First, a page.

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Chimney Rock volunteer training announced

By John Gwin
Special to The PREVIEW

Photo courtesy John Gwin Chimney Rock Interpretative Association volunteer John Gwin interacts with visitors at the monument. Gwin has given eight years of service at Chimney Rock.

Photo courtesy John Gwin
Chimney Rock Interpretative Association volunteer John Gwin interacts with visitors at the monument. Gwin has given eight years of service at Chimney Rock.

I believe we are all blessed to have the opportunity to live in Archuleta County, and those of us that have chosen to volunteer at Chimney Rock National Monument are constantly reminded of the sacredness of this land.

I believe that a thousand years ago, the people that lived here knew the lands of Chimney Rock were sacred and the twin spires had special spiritual significance for them. As a Chimney Rock Interpretive Association (CRIA) volunteer for the past eight years, I have taken the opportunity to also have a spiritual connection with the sacred lands of Chimney Rock National Monument (CRNM).

In addition to the spiritual aspects of the Chimney Rock Ancestral Puebloan community, I have enjoyed the interaction with CRIA volunteers and visitors to the site. I have volunteered with many organizations since retiring in 2004 and none have more dedicated, energetic volunteers than CRIA. These mostly retired 85 folks gave16,262 hours and 73,563 miles in service to CRNM and the 10,000-plus visitors that came in 2013.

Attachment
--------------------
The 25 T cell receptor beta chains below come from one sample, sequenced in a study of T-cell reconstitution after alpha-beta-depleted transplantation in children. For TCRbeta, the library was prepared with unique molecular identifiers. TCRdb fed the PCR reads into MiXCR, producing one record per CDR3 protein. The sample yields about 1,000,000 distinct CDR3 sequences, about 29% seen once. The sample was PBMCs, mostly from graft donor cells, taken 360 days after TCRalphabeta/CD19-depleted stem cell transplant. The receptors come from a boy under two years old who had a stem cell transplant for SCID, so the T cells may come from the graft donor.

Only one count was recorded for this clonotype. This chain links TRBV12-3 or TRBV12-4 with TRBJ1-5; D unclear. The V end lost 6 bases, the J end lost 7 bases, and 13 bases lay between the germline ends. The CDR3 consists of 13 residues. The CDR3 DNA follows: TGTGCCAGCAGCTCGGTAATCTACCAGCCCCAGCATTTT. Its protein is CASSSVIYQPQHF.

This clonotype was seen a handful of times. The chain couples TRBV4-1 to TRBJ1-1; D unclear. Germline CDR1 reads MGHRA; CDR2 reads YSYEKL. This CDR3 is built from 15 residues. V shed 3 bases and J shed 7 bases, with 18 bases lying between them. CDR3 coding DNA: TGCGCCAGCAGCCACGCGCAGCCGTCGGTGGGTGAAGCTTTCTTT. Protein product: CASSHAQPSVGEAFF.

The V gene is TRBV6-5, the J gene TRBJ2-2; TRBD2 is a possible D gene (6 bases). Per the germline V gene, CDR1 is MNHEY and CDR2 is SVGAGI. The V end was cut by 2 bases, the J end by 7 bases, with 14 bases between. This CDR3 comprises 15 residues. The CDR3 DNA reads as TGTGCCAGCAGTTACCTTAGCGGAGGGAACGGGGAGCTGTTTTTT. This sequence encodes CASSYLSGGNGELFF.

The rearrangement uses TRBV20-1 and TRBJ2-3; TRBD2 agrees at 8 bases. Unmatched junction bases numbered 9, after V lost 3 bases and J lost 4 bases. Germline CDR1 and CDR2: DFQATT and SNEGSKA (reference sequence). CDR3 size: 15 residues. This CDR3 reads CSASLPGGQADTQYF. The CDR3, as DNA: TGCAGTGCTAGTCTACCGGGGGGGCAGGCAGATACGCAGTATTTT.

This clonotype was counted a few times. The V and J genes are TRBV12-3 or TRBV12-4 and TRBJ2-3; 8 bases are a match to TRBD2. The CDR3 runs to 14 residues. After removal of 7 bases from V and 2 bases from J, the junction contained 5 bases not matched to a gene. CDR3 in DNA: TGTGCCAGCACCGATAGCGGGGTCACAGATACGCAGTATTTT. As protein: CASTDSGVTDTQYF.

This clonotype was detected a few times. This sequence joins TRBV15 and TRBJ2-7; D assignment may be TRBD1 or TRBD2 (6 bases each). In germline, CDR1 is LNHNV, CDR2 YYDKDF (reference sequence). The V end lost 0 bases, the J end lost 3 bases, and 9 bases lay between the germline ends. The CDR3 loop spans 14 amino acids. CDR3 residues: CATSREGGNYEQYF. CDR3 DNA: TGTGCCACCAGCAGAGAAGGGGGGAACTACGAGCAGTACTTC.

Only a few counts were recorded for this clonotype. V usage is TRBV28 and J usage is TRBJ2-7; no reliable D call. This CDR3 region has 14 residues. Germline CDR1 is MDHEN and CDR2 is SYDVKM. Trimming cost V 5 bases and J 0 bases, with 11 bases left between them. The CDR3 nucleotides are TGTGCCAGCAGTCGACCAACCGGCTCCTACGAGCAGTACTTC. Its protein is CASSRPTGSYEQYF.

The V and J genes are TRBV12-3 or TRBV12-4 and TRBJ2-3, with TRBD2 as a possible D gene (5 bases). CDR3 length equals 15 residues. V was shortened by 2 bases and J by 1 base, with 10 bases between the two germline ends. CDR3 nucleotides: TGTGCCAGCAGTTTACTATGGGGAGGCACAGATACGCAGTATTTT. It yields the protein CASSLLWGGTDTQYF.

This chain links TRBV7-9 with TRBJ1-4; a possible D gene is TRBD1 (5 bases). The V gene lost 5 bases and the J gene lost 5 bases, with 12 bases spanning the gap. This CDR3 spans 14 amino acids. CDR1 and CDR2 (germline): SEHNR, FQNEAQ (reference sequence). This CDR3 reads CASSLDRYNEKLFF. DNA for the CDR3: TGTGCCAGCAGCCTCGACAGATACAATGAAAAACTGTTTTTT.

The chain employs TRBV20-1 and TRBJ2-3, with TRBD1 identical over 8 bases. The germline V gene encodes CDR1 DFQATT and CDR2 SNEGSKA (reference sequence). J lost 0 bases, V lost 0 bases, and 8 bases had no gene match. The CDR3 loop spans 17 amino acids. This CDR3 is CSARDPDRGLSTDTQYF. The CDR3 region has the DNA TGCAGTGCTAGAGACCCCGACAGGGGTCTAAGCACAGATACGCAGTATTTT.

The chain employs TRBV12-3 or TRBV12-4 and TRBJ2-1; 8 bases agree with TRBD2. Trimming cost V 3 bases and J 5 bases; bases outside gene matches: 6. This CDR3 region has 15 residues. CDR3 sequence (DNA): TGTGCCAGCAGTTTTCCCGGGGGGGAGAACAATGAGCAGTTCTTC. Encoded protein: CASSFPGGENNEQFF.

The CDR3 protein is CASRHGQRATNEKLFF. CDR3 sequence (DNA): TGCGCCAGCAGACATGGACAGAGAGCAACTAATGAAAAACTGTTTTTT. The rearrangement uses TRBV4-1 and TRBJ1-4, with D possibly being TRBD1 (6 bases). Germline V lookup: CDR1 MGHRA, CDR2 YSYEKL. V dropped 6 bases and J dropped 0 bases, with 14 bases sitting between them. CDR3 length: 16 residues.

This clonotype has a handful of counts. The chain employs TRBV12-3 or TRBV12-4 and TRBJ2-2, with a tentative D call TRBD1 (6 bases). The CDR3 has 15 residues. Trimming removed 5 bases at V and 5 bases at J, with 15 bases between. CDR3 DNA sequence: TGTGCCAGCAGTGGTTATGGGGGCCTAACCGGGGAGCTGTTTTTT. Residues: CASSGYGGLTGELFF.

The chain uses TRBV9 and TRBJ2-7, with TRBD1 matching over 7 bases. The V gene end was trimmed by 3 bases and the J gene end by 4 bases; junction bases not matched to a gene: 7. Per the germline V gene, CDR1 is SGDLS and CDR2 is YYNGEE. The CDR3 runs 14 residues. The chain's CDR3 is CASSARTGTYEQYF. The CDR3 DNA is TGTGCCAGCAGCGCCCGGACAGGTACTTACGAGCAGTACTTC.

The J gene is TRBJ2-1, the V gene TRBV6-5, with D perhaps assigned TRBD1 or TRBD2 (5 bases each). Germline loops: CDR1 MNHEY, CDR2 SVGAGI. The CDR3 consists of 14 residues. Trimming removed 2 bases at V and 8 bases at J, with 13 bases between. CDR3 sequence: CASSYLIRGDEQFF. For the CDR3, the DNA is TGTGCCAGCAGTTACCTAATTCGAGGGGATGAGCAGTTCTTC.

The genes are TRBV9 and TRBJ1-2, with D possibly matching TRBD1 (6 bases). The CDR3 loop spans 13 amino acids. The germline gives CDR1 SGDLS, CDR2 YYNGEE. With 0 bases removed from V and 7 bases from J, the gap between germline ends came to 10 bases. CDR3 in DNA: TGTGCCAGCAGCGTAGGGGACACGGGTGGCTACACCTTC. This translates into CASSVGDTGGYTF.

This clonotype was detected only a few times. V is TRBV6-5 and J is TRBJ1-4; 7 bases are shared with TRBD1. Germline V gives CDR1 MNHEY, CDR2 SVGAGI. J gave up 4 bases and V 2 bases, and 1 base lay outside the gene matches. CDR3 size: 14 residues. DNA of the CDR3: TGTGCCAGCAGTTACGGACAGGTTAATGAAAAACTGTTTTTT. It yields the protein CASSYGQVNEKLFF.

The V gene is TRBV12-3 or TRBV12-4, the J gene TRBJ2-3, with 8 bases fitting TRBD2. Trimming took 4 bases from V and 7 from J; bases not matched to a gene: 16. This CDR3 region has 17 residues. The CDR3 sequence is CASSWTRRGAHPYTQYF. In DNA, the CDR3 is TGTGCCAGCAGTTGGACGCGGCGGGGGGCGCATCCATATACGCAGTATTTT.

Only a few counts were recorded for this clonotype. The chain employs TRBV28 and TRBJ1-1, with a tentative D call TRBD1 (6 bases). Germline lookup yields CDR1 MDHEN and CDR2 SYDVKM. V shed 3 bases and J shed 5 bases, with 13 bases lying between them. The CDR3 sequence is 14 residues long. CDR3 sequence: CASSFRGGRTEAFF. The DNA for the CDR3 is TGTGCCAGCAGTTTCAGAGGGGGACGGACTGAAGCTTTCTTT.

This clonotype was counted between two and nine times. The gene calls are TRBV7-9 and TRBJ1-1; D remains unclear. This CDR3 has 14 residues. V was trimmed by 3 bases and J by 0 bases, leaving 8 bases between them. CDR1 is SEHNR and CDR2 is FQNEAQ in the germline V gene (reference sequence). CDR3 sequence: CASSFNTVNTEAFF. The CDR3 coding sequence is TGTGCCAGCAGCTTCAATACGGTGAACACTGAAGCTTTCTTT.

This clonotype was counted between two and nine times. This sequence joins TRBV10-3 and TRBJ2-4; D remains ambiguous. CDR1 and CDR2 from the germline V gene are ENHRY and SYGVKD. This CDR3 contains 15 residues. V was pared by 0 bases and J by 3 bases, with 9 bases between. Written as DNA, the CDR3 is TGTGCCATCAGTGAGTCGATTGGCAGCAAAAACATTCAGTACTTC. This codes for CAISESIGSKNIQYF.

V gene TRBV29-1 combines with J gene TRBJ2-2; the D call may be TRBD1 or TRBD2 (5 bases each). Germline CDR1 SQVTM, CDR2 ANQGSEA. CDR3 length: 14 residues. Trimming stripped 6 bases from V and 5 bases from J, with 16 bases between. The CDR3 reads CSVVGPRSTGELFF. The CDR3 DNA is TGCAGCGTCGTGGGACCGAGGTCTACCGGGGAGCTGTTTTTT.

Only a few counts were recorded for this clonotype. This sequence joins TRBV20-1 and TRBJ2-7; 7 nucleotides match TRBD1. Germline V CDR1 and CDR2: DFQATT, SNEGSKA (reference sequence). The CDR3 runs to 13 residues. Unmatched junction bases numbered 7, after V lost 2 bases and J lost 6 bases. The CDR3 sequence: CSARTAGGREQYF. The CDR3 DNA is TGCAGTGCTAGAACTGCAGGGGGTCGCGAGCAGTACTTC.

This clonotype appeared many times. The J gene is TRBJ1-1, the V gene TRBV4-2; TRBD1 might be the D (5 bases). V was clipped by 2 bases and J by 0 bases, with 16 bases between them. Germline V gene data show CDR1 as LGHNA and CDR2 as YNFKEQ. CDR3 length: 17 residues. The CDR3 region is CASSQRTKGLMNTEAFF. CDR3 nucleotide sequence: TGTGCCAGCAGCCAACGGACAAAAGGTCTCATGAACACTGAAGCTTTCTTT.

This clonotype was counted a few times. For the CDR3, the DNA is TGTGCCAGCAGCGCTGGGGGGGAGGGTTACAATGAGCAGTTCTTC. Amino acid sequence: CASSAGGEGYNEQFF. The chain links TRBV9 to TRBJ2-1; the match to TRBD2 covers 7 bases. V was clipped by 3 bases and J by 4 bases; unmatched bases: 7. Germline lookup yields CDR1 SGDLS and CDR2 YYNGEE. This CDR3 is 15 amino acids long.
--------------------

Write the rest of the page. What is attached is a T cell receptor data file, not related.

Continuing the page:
Being a cabin host at the visitor’s center is great fun. Interacting with other volunteers and the visitors is special. Meeting folks from everywhere and anywhere is a treat and explaining to visitors what CRNM is about is rewarding. It’s amazing how most visitors arrive with a thirst for knowledge about the Ancestral Puebloans who were here a thousand years ago. Most visitors leave with a new understanding and appreciation for the peoples that lived there a thousand years ago and the very special place Chimney Rock was and is.

It’s also rewarding to lead interpretive tours and see the transformation that occurs when the visitors recognize the sacredness of the land they are walking on. And while their spiritual beliefs may differ, they acknowledge the spirituality of those that came before them onto the land.

As a maintenance team member, it is especially rewarding to work at the site in the early mornings before the site is open to the public. The quietness and natural beauty of the area create a special work environment. For those that have enjoyed the view from the Great Pueblo atop the questa while waiting for the full moon, you know the feelings.

CRIA members who volunteer as “monitors,” welcoming visitors to the mesa (upper parking lot area) have a special opportunity to share their love of CRNM with folks who may not be able to take the entire guided tour. As a “monitor,” I always felt a special appreciation from those visitors unable to tour the entire site to share with them information they would otherwise not have had an opportunity to see or hear.

If you enjoy the outdoors, welcoming and educating, please consider joining CRIA. It is a wonderful opportunity to give back, preserve a national treasure and educate visitors to the special place CRNM was and is.

CRNM is operated by the nonprofit CRIA in partnership with the USDA Forest Service and the San Juan National Forest. Without CRIA and the volunteers, there would not be any interpretive tours at Chimney Rock.

CRIA will be holding their volunteer training on April 25 and 26 and an open house will be held at Quality Inn on March 28. For more information, please visit our website at www.chimneyrockco.org.

This story was posted on February 13, 2014.